Fethiye – Muğla – Turkey
GPS : 36°37’45.5″N 29°04’35.8″E / 36.629310, 29.076621
The cove is cleaned up daily. There is no trace of filthy garbage, awful smells and flies. For a small entrance fee, one can take advantage of all the existing facilities. If you ask me, the major benefit has been the preservation of the inner gulf and the Boncuklu Cove, in actual fact the future of our sea, thanks to the sewer and purification systems.
The road follows the point that is in the shape of peninsula and ends in Kalemya Cove. However, if you are not staying at the Hillside Beach Club, you are not able to use the beach. You continue from the other side of Kalemya and get to Boncuklu Cove. There are facilities on the beach. There is a restaurant with palm trees on the beach and a small ancient ruins beside it. This is an ideal bay for people who like peaceful environments.
Boncuklu is very suitable for aqua sports and swimming. This naturally protected small bay rarely suffers from severe windy weather conditions and is very popular with the local people, particularly at weekends when they come to relax, swim have picnics and make barbeques.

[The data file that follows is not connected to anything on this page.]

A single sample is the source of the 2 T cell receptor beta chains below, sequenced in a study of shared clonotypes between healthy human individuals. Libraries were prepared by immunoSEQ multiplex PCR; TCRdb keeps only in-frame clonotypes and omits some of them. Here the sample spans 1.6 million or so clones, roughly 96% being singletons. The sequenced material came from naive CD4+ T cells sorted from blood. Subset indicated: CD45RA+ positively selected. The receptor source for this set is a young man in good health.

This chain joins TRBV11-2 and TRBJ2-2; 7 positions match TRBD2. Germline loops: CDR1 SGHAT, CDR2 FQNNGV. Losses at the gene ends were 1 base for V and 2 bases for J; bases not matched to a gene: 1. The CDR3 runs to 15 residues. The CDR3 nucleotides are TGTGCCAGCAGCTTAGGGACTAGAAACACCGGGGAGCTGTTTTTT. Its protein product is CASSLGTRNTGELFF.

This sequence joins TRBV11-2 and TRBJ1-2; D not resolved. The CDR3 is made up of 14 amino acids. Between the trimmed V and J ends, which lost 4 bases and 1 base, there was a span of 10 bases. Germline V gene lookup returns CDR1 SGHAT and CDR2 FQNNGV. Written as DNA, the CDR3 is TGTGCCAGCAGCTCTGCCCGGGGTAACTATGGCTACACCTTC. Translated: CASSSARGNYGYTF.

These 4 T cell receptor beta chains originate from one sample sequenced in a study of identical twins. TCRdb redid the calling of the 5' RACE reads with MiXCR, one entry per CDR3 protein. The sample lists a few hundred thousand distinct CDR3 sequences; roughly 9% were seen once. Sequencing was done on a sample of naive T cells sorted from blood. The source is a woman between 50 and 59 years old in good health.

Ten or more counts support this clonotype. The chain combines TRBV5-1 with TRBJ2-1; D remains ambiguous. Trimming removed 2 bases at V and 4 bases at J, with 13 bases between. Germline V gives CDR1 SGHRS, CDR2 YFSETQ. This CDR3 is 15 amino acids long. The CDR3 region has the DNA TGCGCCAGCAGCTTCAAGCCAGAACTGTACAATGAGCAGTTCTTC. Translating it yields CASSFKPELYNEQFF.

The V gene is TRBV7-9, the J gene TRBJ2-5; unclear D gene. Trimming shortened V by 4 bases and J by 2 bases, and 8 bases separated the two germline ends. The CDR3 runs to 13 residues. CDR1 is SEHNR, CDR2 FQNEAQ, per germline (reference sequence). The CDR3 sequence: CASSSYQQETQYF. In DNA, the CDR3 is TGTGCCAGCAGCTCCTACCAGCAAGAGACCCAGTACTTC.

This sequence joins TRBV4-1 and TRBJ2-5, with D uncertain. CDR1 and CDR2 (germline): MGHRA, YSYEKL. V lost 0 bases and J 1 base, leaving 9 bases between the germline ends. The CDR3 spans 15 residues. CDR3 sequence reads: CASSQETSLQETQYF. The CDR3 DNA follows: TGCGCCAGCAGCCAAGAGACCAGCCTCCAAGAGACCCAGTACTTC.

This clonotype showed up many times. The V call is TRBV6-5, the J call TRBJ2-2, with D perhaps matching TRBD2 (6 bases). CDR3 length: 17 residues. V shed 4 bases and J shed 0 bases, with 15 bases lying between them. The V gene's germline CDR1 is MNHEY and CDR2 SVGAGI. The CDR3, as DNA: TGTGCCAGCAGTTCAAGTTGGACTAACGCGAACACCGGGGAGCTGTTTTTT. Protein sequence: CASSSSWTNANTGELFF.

Boncuklu is a naturally protected small bay and beach that never effected from harsh and windy weather conditions. This beach in general visited by locals especially at the weekends for picnic, resting, barbecue and swimming. As the beach is not frequently populated it is comparatively less effected by human damage. There is no installation neither providing accommodation nor eating and drinking therefore visitors should be prepared in all aspects to spend a day there.
The area between Boncuk and Karaburun is the only known reproduction area in the Mediterranean for sharks that are up to 2 meters tall. Diving tours are available to watch or film them, especially between May and June. Locals claim although the project is one that will save the sandbar sharks, which are harmless to humans, it is a blow to the long-established tourism business in the region.
Boncuk Bay was declared a protected site and officials from the Environment and Forest Ministry, Dokuz Eylül University’s Faculty of Fisheries, and the Underwater Research Society, or SAD, carried out some examinations in the bay. Following the examinations, the Environmental Protection Agency for Special Areas declared Boncuk Bay a protected area since it is home to Carcharhinus Plumbeus, sandbar sharks.